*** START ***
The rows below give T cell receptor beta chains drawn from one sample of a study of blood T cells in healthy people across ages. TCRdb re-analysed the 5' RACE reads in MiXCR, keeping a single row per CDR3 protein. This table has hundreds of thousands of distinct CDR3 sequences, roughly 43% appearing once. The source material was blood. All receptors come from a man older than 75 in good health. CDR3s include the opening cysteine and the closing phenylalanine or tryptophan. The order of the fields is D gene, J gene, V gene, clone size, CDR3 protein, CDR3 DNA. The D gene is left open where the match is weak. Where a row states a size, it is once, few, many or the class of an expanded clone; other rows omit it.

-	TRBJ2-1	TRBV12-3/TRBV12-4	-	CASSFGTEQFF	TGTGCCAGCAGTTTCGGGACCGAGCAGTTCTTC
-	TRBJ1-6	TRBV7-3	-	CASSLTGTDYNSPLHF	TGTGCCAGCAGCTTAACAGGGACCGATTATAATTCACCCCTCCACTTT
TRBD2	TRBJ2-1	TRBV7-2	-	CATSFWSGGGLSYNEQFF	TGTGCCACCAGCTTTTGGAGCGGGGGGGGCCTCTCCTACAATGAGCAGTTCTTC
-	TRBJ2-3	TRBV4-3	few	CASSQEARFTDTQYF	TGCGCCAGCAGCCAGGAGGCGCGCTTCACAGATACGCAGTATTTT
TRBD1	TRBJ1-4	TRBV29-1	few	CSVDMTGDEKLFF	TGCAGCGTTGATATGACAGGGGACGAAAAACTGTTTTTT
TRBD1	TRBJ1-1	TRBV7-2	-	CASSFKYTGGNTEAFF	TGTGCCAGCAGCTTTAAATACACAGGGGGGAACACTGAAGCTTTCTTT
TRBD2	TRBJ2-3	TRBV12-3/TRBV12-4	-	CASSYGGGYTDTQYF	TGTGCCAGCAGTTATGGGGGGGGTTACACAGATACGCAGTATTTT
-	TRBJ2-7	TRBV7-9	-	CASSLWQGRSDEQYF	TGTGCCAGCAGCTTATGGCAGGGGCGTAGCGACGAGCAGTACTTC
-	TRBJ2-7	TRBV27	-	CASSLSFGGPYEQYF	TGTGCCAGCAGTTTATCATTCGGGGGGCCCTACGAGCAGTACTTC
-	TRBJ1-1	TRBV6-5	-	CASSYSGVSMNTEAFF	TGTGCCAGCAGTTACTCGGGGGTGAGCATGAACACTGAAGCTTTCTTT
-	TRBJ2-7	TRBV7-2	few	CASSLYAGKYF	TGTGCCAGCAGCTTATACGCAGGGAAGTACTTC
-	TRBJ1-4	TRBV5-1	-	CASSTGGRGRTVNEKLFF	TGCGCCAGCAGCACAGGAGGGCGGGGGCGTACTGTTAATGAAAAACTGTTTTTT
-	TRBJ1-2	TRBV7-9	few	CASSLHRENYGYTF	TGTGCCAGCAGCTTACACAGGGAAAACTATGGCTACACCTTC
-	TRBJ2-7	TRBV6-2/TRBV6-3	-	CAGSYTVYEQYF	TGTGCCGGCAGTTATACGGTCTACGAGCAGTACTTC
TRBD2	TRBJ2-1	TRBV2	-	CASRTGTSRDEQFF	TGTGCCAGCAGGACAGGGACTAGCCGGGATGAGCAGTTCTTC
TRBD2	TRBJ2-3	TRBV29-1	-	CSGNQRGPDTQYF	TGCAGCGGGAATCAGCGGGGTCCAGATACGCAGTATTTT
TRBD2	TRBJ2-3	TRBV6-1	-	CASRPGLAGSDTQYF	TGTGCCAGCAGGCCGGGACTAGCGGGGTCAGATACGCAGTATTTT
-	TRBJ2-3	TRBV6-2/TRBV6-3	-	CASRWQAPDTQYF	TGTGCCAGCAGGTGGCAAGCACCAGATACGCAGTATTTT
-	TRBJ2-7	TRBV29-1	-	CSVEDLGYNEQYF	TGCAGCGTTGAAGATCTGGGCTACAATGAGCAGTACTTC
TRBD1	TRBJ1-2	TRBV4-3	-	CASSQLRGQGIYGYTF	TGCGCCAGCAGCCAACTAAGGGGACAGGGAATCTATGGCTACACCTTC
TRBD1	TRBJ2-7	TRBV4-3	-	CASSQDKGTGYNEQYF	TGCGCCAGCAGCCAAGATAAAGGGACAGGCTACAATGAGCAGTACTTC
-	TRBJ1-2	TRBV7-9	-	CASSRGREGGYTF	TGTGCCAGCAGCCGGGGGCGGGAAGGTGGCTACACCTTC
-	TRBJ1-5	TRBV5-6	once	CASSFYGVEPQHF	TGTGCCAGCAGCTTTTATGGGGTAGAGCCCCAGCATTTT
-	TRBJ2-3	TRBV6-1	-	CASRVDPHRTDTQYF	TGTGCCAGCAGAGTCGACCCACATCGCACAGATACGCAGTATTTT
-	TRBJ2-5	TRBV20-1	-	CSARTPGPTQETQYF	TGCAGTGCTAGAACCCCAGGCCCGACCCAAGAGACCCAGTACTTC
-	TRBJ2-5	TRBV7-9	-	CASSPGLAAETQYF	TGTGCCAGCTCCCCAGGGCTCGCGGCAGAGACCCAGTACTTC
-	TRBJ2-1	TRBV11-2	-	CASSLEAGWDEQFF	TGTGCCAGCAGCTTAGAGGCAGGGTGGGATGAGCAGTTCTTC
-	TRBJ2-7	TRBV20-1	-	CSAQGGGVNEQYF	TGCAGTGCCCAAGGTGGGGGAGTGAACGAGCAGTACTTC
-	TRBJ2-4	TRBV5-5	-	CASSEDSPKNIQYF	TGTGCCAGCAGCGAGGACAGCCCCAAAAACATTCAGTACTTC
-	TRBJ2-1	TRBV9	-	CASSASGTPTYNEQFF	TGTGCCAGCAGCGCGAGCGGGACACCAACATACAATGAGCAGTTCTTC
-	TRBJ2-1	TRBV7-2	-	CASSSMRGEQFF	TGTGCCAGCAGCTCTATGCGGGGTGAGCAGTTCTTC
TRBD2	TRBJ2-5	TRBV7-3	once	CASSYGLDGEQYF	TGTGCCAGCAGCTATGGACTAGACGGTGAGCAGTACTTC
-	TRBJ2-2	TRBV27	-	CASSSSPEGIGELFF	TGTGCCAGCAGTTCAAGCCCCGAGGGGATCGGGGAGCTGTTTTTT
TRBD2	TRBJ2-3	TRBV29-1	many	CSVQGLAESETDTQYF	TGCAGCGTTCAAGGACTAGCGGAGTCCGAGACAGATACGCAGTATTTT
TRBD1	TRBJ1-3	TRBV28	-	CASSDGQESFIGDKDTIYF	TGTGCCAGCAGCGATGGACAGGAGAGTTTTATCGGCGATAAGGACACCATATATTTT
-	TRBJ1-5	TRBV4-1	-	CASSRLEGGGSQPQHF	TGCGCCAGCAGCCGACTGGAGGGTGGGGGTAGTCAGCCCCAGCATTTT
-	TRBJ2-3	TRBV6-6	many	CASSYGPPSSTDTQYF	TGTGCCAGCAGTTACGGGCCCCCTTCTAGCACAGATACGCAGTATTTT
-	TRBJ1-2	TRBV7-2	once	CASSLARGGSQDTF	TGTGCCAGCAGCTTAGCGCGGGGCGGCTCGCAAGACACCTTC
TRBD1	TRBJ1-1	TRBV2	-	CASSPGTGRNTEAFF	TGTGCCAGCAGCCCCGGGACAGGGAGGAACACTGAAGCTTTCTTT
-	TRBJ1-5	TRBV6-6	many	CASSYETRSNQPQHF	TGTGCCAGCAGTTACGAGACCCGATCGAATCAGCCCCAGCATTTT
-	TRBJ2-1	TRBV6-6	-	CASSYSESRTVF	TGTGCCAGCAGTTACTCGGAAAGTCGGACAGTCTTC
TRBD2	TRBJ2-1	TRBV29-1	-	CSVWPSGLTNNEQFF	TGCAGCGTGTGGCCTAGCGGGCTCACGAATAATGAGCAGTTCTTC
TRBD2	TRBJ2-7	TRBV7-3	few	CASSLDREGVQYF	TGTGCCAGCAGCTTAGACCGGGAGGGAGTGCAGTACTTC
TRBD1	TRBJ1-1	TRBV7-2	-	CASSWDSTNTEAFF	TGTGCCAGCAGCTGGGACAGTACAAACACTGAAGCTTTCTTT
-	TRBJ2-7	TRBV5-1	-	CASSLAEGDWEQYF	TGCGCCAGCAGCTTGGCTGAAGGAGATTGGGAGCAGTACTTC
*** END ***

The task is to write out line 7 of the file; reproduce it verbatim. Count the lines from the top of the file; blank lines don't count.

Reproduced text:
TRBD1	TRBJ1-1	TRBV7-2	-	CASSFKYTGGNTEAFF	TGTGCCAGCAGCTTTAAATACACAGGGGGGAACACTGAAGCTTTCTTT